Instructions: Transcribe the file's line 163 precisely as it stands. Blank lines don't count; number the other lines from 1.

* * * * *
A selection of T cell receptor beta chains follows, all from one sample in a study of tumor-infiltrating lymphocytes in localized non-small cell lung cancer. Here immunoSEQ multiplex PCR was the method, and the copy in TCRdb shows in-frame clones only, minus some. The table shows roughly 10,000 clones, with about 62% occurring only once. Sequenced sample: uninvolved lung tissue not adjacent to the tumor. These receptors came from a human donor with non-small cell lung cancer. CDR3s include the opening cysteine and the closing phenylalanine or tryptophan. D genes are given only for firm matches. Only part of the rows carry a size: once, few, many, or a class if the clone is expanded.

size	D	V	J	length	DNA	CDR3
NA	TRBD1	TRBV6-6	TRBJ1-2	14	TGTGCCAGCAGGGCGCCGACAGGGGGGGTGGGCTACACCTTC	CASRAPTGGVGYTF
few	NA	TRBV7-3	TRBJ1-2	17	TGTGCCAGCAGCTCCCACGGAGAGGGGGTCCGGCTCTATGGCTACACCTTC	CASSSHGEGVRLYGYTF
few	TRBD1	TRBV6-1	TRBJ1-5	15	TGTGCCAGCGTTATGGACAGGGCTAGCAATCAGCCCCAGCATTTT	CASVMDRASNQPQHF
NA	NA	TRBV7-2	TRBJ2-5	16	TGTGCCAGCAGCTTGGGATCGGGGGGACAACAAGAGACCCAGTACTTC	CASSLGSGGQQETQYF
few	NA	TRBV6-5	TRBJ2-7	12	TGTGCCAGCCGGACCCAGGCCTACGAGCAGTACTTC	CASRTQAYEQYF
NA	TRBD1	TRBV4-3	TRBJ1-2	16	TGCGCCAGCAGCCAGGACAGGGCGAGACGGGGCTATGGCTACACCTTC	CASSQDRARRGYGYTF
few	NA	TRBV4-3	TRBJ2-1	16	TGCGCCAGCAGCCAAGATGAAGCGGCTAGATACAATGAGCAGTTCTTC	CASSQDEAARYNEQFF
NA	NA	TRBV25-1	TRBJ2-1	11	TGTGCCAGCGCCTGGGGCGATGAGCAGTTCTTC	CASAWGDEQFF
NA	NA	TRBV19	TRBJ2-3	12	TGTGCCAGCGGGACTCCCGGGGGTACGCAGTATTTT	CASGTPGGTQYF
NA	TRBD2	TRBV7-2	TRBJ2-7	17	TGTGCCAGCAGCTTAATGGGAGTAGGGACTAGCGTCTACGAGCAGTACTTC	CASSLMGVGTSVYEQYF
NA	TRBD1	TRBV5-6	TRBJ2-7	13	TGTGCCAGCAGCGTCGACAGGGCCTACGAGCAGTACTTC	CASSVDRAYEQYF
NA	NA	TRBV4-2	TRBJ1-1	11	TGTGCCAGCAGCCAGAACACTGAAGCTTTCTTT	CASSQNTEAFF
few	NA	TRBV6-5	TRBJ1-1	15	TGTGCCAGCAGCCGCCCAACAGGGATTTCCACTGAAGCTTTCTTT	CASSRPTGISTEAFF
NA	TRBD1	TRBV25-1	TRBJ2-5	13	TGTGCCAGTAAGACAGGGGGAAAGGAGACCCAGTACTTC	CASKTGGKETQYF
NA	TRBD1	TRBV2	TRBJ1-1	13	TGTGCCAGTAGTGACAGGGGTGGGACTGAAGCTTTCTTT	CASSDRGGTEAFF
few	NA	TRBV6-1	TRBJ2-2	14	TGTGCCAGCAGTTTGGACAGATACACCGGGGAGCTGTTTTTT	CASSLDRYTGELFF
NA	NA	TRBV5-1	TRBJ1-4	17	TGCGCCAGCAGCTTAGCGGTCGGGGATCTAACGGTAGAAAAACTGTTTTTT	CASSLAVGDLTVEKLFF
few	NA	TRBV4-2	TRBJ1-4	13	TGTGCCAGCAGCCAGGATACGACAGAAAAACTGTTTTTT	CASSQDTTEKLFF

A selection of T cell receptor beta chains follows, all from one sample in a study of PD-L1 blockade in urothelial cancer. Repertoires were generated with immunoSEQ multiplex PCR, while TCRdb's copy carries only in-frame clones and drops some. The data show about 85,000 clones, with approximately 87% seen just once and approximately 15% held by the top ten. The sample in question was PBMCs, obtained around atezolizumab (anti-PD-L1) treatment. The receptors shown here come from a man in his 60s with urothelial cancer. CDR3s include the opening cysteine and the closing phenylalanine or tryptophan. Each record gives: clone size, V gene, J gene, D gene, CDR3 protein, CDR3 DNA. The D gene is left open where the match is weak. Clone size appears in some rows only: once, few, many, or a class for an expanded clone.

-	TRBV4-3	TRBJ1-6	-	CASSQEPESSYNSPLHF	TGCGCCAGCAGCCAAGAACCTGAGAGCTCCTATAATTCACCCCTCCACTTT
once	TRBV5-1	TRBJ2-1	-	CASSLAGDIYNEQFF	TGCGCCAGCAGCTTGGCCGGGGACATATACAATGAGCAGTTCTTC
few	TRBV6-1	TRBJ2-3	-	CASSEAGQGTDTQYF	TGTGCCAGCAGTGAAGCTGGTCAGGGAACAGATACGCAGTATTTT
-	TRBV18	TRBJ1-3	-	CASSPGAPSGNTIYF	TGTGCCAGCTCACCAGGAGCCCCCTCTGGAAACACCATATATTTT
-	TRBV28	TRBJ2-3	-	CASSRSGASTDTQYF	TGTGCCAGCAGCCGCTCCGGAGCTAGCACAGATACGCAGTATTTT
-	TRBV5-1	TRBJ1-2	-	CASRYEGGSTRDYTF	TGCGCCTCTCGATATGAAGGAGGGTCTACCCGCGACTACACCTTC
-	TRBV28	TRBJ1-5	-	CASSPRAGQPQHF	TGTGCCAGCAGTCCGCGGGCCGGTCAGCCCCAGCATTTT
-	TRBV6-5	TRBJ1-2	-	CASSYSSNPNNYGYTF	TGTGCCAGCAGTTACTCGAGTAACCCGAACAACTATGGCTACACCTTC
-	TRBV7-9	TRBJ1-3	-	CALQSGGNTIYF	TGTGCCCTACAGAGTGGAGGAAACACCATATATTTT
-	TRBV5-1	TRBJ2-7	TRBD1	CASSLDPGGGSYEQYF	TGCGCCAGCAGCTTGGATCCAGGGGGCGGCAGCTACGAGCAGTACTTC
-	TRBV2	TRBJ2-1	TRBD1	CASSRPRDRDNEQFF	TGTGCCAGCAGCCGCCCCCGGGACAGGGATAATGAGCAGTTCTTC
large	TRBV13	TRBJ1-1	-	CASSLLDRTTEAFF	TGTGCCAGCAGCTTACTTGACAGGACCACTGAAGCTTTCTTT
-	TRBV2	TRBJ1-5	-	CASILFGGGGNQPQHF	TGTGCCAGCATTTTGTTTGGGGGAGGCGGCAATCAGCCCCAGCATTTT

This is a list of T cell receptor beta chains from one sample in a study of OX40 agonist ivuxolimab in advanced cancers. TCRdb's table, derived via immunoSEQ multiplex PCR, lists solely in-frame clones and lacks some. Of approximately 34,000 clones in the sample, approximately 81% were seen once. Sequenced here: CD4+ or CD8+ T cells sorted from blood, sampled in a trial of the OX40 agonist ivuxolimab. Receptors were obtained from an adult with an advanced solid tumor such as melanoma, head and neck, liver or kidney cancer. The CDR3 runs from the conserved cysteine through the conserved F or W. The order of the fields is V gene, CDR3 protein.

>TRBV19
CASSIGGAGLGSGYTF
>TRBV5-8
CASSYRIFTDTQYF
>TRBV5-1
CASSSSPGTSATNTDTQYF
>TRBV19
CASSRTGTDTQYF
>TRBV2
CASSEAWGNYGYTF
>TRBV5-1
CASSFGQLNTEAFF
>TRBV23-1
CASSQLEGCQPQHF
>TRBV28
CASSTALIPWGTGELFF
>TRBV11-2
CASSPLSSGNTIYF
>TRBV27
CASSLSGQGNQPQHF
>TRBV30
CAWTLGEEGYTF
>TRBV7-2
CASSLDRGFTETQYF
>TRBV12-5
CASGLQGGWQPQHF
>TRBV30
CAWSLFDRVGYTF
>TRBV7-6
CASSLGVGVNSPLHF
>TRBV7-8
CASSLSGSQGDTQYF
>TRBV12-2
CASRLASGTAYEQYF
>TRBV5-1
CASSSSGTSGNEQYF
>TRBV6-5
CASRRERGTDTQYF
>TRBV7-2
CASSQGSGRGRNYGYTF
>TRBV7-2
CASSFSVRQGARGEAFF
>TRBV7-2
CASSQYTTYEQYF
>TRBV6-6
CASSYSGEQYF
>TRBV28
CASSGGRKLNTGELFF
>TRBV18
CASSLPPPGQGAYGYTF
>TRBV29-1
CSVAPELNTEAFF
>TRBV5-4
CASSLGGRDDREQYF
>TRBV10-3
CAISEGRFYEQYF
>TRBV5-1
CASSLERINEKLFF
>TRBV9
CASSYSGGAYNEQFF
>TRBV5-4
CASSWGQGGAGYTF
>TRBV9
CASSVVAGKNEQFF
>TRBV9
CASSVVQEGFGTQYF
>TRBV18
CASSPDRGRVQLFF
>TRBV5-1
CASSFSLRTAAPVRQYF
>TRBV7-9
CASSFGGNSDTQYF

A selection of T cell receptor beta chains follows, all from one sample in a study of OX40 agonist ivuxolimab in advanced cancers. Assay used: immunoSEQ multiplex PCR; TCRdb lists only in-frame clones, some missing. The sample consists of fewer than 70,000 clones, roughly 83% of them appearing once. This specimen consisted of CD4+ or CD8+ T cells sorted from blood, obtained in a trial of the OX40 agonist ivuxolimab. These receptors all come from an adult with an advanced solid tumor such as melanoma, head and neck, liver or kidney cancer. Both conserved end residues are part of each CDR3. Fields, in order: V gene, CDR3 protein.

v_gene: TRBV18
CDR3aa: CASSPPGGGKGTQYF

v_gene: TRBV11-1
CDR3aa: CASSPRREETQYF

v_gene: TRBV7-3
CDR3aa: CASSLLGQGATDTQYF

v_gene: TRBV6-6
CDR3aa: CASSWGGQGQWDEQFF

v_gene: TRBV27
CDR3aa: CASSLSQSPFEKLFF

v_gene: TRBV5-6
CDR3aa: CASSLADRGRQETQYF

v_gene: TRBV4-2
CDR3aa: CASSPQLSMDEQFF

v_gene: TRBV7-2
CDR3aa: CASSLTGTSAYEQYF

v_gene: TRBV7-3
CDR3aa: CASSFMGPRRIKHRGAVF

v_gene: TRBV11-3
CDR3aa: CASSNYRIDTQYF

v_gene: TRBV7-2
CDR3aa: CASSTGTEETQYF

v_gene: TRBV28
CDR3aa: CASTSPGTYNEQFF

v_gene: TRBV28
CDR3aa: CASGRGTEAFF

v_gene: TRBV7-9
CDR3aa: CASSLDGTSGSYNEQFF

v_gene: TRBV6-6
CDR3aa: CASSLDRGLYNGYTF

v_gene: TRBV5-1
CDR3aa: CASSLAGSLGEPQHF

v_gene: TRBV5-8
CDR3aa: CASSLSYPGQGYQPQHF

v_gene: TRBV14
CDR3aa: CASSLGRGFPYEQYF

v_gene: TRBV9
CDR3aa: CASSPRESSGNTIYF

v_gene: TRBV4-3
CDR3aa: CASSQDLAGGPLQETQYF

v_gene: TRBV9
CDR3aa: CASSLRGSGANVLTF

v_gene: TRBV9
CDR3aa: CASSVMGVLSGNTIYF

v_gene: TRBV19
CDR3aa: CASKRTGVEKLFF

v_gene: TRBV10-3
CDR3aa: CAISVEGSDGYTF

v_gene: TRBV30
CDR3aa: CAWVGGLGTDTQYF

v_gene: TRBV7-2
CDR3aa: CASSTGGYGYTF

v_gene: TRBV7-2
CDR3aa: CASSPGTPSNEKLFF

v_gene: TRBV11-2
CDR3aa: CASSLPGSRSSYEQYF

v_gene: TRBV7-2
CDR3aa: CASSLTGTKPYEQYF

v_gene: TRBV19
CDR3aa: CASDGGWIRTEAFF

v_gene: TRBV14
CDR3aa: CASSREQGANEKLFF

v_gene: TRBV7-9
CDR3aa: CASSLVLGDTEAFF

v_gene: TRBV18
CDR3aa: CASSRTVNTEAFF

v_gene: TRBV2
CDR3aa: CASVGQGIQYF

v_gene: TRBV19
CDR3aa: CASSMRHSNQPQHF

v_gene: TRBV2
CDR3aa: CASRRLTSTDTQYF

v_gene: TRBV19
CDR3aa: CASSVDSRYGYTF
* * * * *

v_gene: TRBV11-2